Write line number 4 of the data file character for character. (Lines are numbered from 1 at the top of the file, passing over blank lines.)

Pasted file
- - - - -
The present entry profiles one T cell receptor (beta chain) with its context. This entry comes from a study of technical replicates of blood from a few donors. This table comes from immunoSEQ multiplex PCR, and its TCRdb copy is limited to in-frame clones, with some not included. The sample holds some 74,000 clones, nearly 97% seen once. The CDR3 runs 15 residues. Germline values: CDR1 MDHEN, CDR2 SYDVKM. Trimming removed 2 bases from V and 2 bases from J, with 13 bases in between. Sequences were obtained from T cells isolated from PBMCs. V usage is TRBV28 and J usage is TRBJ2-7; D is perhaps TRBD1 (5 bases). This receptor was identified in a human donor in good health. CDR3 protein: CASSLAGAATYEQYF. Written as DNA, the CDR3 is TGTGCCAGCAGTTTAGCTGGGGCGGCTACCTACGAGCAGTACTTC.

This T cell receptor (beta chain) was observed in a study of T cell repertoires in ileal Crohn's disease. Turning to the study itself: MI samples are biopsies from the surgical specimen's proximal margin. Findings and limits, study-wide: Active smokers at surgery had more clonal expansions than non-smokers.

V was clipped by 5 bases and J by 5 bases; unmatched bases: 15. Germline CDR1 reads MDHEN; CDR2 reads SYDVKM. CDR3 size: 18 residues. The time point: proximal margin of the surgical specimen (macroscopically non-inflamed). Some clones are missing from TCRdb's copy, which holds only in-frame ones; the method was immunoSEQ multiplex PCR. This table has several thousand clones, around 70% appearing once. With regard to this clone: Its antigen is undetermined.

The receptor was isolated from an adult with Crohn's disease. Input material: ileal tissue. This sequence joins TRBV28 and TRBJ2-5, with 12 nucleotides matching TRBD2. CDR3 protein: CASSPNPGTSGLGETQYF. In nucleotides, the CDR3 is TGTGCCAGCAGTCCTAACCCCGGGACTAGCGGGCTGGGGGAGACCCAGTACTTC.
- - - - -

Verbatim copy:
The receptor was isolated from an adult with Crohn's disease. Input material: ileal tissue. This sequence joins TRBV28 and TRBJ2-5, with 12 nucleotides matching TRBD2. CDR3 protein: CASSPNPGTSGLGETQYF. In nucleotides, the CDR3 is TGTGCCAGCAGTCCTAACCCCGGGACTAGCGGGCTGGGGGAGACCCAGTACTTC.